Hi, my name is Rebecca, and I’ve been a sweet tooth for 20 years, now. But I think that, sometimes, we are (myself included) unaware of just how awful sugary drinks and foods are for us. For instance: high fructose corn syrup. Ever heard of it? It is absolutely awful for you. And it is in everything, from soda and ketchup to even V8 Splash and some yogurts.
According to a study conducted by Princeton, “Rats with access to high-fructose corn syrup gained significantly more weight than those with access to table sugar, even when their overall caloric intake was the same.” The article on princeton.edu also explained that high fructose corn syrup can contribute to health risks such as high blood pressure, coronary artery disease, cancer, and diabetes. No wonder we are always told to stay away from soda!
Refined table sugar can also be a no-no because of its complete lack of nutrients and minerals. But how can we avoid such prevalent products? Many women have turned to sweeteners like Sweet ‘N Low, Splenda, and Equal, but all of these products contain excessive chemicals. An alternative to these potent sweeteners is to switch to natural sweeteners and sugars, such as the ones listed below:
Agave Syrup: According to an article on oprah.com entitled, “Naturally Sweet: 4 Chemical-Free Sugar Substitutes,” agave syrup is made from the agave plant, which is where tequila comes from, too. “This syrup with notes of caramel has slightly more calories than table sugar but is about 25 percent sweeter, so you can get away with less of it,” the article says. It goes on to say that agave syrup is good for your intestines, as it has a dietary fiber called prebiotic.
However, according to wellandgoodnyc.com, agave “is primarily fructose (90 percent). While fructose breaks down more rapidly than glucose in the liver (that’s good for blood sugar), an excess can lead to a greater production of fat and bad cholesterol.” It is also 10 calories more per tablespoon than sugar; however, since it’s sweeter than sugar, you don’t have to include as much of the sweetener into recipes.
Raw Honey: I am kind of obsessed with honey. When I was five, I poured a bunch of it into a bowl and ate the whole thing with a spoon–I mentioned that I was a sweet tooth, right? I told my mom about it later, and she was horrified. What kind of glutton was she raising? But if you don’t indulge as much as my five-year-old self, raw honey is a great alternative to refined, white sugar or high fructose corn syrup.
There are different kinds of honey, apparently, with crazy flavors like blueberry, clover, wildflower, chestnut, and orange blossom. Oprah.com detailed that honey helped individuals who incorporated honey into their diet either maintain or lose weight while also lowering cholesterol. Honey also has antioxidants, which are great for warding off disease.
Stevia: Stevia is not my favorite natural sweetener because of its aftertaste. But, according to oprah.com, “while it’s 200 to 300 times sweeter than sugar, stevia doesn’t cause a spike in blood glucose levels—sparing you the crash that follows a spoonful of the white stuff.” I prefer honey over Stevia for sweetening my tea, but it’s a great option for baking with, and you don’t have to use as much as sugar, because it’s much sweeter.
Whey Low: Their official website says that Whey Low is 100 percent natural, tastes exactly like sugar, has 75 percent fewer calories than sugar, 70-80 percent lower glycemic index than sugar and is safe for individuals with type 1 or type 2 diabetes. Southern Living named it the best sweetener in 2010 as did the Washington Post in 2008. Whey Low is, however, quite expensive.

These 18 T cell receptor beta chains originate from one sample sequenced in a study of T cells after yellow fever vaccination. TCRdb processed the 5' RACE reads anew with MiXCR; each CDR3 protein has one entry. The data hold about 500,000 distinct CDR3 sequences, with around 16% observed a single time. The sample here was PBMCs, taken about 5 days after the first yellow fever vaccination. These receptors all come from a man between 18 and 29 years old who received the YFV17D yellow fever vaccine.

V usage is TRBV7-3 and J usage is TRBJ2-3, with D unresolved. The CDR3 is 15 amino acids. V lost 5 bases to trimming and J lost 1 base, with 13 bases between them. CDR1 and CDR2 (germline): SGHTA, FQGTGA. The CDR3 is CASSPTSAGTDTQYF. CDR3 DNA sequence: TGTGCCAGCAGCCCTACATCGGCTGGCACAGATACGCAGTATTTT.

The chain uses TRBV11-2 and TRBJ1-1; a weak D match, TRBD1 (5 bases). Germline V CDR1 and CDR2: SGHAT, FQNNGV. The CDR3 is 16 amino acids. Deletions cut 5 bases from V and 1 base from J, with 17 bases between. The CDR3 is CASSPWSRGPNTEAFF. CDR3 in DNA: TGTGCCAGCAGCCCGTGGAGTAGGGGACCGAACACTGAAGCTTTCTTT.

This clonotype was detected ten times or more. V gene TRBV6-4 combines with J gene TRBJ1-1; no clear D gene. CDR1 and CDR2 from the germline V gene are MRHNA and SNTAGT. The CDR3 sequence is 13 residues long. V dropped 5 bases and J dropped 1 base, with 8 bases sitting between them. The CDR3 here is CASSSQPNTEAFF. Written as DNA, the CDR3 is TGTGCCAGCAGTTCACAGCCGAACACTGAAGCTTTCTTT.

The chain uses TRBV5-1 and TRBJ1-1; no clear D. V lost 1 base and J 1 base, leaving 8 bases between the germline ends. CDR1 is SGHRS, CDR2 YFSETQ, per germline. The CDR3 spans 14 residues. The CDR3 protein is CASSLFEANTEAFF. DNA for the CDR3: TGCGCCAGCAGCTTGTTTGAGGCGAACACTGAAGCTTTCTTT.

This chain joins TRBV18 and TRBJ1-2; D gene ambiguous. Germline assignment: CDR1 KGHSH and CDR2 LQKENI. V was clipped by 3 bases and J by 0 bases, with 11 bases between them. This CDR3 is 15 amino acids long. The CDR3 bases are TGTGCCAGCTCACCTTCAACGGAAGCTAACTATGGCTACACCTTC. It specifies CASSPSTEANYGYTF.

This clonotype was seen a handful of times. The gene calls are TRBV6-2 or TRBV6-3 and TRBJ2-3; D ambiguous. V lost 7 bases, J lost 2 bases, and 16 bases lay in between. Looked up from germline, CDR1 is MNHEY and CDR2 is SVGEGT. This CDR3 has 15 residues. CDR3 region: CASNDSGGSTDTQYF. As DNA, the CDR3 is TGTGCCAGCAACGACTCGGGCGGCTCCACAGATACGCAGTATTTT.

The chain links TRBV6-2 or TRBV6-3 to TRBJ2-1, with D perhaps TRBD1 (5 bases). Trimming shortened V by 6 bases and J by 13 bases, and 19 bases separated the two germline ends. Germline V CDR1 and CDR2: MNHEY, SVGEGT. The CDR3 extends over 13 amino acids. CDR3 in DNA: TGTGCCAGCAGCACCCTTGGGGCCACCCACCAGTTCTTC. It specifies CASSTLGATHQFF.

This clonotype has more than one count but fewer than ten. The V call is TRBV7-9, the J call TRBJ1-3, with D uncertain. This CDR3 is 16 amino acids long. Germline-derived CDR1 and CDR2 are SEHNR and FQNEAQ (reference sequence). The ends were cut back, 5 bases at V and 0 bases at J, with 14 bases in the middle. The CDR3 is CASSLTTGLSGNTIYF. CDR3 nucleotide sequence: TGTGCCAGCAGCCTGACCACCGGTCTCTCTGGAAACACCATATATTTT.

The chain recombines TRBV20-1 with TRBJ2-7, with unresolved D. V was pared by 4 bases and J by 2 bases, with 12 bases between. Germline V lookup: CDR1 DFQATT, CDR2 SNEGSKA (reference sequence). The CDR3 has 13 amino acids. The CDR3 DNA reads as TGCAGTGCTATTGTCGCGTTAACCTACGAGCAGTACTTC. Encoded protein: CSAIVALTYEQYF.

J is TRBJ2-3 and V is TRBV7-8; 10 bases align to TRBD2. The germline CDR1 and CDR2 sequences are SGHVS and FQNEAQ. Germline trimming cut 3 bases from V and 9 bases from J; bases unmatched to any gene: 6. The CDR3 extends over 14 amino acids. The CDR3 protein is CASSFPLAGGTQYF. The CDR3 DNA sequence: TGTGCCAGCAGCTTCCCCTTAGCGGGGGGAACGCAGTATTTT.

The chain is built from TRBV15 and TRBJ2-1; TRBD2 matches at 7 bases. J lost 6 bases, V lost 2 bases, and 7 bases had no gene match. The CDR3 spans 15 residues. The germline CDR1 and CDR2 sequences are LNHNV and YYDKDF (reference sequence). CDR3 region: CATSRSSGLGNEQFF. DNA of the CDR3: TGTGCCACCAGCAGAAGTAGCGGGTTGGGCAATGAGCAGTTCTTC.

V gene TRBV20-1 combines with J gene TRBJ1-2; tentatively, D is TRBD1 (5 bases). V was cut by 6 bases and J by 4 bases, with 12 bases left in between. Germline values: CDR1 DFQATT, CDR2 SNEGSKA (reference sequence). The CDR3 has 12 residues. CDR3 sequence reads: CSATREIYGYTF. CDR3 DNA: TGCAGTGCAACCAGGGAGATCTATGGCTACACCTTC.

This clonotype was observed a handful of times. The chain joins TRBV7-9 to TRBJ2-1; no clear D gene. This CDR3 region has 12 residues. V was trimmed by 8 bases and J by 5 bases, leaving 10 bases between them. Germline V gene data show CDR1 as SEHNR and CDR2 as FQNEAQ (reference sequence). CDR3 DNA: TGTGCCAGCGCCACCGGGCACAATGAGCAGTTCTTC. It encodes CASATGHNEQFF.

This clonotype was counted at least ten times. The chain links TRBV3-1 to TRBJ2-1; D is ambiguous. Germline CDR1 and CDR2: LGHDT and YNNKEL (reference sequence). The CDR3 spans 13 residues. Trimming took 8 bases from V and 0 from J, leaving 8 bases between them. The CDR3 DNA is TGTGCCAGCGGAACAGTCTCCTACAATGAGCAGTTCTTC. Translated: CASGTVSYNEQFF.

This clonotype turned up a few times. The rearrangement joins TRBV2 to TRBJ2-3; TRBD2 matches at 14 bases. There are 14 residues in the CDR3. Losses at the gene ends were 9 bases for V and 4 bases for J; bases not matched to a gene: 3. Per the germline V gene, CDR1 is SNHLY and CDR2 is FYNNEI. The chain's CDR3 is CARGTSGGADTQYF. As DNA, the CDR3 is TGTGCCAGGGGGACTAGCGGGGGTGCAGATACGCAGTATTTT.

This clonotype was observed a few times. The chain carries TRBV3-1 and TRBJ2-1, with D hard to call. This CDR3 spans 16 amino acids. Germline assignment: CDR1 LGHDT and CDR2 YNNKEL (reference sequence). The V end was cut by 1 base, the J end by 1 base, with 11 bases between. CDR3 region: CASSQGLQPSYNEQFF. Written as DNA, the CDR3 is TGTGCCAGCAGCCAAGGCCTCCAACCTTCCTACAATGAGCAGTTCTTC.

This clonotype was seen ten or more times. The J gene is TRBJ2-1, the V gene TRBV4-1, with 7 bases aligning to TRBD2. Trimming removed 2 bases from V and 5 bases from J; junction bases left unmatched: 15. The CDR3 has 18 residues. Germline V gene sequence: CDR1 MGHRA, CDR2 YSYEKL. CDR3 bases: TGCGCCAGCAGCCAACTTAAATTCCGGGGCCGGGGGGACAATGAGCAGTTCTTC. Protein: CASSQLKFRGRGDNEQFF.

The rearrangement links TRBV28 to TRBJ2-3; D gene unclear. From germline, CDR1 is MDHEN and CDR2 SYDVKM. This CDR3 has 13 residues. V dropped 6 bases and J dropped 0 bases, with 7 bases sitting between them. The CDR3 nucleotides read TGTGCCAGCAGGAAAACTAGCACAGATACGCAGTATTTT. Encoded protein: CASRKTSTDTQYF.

Maple Syrup: As long as you make sure that you are buying a natural product with no high fructose corn syrup included, maple syrup is a tasty sugar alternative. Americandiabetes.com reported, however, that maple syrup has “a fairly high glycemic index, which can cause blood glucose to spike, so diabetics should be aware of this and consume in moderation.”
Molasses: Oprah.com detailed that molasses has 15 percent of the daily iron requirement for premenopausal women. Molasses also has vitamin B6, magnesium, calcium, and more antioxidants than any other natural sweetener.
Unrefined Brown Sugar: I am a bit addicted to unrefined sugar. I grew up in Papua New Guinea, which produces a lot of sugar cane. So I grew up on soda with real sugar, unrefined cane sugar, and being able to eat sugar cane raw–in case you were wondering, it is delicious. Because unrefined sugar has not had its natural minerals and vitamins stripped, it is a more nutritious sugar option.
Brown Rice Syrup: According to botanicalcuisine.com, “brown rice syrup is produced by fermenting the cooked brown rice or brown rice flour by adding sprouted barley to it that has active enzymes, which helps to break down the complex carbohydrates to soluble carbohydrates, maltose and some glucose.” It also has a good source of manganese, potassium, B-group vitamins, and magnesium.
Although there are several sweetener options, everyone is going to have their personal preferences. You may have to find your preferred product by trial and error, but once you find one you like, you will be the happier–and the healthier–for it.
Image Source: Surat Lozowick
Rebecca Price–Autoimmune Allyby
Born a North Carolinian, Rebecca Price moved to Papua New Guinea when she was 3 and lived on a Wycliffe Bible Translators center there until she graduated high school in 2010. Now a rising senior at Asbury University, Rebecca is a double major in creative writing and journalism with a minor in Spanish. Rebecca is the Executive Editor of her student newspaper, the Asbury Collegian, and a writing tutor at the Center for Academic Excellence. She has had some wonderful experiences during her time at Asbury, including reporting at the London 2012 Olympics through the NBC-affiliate LEX-18. She enjoys bunnies, coffee and AP Style.View all Rebecca Price posts.